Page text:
Cisco's Chambers to Obama: 'We simply can't operate this way'

In a letter to President Barack Obama, John Chambers, Cisco’s chief executive, complained about reports of the National Security Administration intercepting Cisco equipment, according to the Wall Street Journal, which had a copy of the letter.

Chambers called for the creation of new rules of the road for the NSA, that take into account both national security needs but also the needs of global commerce.

“We simply cannot operate this way, our customers trust us to be able to deliver to their doorsteps products that meet the highest standards of integrity and security,” Chambers said in the letter.

Last week, Cisco responded strongly to reports that the NSA installed bugs, or “back doors,” into the equipment before it went to customers, Silicon Beat’s Steve Johnson wrote. 

In a blog post, Cisco’s general counsel, Mark Chandler, said it “undermines confidence in our industry” if the company can’t count on the government to not interfere with the lawful delivery of its products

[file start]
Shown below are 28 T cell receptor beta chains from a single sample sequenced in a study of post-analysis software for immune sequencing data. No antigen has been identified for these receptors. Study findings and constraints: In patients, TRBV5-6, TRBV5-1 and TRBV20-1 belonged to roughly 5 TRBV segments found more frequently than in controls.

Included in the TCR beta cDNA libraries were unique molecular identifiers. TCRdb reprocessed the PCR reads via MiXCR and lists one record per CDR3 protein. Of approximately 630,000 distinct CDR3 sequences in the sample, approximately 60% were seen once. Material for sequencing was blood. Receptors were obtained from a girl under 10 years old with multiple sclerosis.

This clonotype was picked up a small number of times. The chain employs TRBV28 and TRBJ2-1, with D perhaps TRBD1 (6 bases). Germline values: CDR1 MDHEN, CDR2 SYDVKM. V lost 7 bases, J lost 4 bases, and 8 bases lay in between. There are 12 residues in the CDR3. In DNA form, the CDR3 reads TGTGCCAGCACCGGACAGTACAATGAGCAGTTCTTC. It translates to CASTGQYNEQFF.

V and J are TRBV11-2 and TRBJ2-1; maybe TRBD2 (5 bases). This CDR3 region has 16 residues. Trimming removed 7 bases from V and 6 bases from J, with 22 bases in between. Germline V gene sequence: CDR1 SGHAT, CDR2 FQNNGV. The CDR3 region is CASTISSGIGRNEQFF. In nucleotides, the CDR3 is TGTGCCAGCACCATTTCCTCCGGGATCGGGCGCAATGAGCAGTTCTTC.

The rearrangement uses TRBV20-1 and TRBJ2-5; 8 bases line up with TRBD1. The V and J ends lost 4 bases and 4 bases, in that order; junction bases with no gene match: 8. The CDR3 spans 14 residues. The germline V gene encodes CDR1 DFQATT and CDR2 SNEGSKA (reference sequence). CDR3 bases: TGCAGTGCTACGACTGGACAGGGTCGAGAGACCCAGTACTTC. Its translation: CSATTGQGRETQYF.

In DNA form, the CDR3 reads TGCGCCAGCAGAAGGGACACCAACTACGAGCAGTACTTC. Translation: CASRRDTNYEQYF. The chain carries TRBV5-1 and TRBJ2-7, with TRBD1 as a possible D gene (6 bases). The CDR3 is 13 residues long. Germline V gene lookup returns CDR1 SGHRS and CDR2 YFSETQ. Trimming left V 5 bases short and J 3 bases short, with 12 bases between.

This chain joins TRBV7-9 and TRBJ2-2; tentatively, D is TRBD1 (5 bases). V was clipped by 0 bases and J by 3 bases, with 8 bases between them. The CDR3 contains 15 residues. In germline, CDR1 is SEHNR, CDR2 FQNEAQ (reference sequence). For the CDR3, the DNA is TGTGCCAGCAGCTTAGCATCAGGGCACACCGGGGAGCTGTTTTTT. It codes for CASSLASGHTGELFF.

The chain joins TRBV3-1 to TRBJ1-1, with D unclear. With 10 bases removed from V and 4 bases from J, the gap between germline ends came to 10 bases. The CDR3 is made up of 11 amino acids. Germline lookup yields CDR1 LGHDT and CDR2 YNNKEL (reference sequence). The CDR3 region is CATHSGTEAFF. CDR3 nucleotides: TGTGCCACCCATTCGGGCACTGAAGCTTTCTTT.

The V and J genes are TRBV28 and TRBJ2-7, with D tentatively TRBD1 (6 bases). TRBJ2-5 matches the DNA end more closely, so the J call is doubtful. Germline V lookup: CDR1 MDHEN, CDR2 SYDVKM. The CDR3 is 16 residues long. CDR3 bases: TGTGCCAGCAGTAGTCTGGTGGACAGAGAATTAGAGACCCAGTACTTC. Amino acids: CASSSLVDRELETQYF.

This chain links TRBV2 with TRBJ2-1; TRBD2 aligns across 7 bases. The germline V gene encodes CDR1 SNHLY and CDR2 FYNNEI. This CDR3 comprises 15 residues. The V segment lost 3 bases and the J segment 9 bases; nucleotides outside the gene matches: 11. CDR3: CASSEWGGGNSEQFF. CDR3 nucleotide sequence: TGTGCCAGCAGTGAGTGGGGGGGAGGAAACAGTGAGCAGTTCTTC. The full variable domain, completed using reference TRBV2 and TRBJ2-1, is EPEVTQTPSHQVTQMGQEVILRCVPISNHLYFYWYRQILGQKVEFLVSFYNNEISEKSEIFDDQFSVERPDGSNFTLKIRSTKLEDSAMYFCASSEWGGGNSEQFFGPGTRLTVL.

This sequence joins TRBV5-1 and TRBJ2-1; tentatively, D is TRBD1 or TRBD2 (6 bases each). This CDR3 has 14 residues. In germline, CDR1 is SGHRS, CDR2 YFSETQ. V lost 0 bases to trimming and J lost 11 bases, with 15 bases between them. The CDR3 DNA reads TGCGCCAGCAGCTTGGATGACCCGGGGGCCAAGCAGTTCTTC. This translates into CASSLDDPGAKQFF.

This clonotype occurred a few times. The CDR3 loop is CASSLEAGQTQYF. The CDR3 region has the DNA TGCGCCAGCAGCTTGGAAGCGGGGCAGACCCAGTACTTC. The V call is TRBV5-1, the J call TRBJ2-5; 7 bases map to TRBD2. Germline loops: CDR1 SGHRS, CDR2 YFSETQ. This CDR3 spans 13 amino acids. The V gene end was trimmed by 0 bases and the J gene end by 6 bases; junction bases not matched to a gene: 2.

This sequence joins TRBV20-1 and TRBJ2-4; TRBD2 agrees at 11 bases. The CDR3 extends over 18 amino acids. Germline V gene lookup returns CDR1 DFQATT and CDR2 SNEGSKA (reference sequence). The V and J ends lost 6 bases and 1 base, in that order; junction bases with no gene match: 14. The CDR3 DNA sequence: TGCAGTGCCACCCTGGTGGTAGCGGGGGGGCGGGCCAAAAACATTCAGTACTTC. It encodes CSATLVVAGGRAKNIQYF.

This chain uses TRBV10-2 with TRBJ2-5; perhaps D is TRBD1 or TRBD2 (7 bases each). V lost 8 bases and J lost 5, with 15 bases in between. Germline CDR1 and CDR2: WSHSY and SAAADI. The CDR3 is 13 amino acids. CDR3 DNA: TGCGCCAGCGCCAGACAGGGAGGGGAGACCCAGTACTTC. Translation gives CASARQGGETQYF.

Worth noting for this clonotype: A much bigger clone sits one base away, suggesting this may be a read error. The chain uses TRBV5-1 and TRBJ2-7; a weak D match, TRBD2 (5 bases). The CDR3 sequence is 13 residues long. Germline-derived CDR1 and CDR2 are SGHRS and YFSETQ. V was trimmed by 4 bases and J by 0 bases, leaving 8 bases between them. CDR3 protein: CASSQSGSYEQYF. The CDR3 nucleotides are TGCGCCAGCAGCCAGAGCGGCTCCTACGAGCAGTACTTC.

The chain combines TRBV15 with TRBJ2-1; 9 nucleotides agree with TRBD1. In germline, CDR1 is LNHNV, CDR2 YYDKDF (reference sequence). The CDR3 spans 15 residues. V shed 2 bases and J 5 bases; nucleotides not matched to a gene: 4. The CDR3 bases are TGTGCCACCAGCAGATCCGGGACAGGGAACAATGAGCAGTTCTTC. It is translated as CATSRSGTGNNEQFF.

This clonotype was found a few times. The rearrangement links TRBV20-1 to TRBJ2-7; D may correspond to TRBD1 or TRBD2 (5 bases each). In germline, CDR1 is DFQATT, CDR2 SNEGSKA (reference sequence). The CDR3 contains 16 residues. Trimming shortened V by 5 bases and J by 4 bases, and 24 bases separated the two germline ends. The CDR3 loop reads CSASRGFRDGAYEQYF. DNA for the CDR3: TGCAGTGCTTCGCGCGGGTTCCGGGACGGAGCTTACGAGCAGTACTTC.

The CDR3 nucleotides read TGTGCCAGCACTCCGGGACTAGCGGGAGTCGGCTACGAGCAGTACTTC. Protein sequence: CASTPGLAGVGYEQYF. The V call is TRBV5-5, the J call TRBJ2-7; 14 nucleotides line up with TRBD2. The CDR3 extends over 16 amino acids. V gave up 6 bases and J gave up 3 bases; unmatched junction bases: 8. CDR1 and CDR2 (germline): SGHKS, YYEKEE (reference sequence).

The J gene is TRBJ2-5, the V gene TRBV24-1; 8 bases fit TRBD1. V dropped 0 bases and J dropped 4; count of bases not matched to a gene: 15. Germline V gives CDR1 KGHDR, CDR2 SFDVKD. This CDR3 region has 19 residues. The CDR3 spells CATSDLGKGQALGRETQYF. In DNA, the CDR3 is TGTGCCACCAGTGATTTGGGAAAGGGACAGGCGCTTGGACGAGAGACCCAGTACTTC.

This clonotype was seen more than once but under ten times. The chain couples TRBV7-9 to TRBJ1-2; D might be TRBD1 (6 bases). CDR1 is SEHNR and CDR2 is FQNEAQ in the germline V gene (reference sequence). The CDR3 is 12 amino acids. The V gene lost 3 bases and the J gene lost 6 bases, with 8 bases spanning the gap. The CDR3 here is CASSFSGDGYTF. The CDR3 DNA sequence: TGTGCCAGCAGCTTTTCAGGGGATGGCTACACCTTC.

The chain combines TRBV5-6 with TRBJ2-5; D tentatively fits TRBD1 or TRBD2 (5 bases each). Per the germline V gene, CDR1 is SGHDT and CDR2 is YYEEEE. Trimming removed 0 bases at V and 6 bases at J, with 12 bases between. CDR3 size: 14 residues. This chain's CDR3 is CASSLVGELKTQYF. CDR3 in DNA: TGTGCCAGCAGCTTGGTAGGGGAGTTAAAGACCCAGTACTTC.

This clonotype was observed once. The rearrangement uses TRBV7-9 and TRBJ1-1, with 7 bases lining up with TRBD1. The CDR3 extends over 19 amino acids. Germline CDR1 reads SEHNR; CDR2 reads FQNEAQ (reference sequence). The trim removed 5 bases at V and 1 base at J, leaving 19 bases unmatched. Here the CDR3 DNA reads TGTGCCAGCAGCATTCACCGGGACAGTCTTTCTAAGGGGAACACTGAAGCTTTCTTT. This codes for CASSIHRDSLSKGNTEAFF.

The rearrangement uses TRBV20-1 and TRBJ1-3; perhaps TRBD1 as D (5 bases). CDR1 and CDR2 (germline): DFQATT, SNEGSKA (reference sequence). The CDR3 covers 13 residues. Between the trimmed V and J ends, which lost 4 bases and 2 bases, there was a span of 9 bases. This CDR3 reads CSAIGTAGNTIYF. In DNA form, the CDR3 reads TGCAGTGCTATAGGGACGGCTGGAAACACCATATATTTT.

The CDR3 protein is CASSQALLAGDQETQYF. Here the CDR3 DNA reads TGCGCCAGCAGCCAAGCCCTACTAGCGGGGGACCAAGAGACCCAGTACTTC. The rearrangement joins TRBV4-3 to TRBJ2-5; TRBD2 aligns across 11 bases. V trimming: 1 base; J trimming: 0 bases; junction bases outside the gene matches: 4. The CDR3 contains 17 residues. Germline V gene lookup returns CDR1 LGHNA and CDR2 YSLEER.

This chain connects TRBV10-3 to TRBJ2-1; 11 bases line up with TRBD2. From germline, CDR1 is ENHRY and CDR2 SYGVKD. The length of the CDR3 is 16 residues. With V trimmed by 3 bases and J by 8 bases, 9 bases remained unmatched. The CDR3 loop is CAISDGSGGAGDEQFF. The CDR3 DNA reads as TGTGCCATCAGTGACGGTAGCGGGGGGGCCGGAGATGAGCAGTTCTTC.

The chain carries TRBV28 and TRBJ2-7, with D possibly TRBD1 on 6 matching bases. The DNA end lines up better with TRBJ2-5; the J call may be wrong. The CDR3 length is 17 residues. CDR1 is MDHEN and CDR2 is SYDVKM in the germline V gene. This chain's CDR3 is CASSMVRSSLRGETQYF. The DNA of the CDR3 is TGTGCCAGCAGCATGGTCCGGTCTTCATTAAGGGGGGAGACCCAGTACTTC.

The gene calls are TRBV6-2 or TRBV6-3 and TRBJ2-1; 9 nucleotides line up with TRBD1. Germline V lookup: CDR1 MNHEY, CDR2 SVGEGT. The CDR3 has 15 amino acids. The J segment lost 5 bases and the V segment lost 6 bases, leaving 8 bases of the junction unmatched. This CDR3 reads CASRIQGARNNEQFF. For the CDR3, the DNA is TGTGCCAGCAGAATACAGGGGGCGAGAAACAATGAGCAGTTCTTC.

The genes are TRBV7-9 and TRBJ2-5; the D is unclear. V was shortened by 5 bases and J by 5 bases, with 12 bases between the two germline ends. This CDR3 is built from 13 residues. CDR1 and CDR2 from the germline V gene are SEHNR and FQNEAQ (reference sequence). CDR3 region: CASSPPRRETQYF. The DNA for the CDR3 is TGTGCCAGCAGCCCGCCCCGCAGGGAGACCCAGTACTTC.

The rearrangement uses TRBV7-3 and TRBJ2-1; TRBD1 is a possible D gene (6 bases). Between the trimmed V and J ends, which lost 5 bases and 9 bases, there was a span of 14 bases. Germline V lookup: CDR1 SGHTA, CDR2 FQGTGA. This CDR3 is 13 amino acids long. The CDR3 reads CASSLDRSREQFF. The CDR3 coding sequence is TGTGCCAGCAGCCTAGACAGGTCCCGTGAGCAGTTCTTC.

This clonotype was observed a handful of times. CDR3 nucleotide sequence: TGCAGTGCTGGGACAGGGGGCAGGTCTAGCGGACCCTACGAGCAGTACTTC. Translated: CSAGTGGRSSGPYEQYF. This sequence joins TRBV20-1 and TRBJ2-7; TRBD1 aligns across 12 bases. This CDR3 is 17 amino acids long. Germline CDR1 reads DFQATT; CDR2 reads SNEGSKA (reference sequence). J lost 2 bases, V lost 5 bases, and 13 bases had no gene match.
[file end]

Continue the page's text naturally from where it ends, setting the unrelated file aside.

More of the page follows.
Juniper Networks also issued a similar statement, the Wall Street Journal reported.

Last week, a NSA spokesman said that “the United States pursues its intelligence mission with care to ensure that innocent users of those same technologies are not affected.”


Above: John Chambers, Cisco CEO, at the 2012 Clinton Global Initiative annual meeting Sept. 24, 2012 in New York.  (Stephen Chernin/AFP/GettyImages)

Michelle Quinn Michelle Quinn (212 Posts)

Michelle Quinn is a Business Columnist at the San Jose Mercury News. Prior to her current role, she was the Silicon Valley correspondent at Politico covering tech policy and politics. She has also covered the tech industry at the Los Angeles Times and the San Francisco Chronicle. She was a blogger for the New York Times.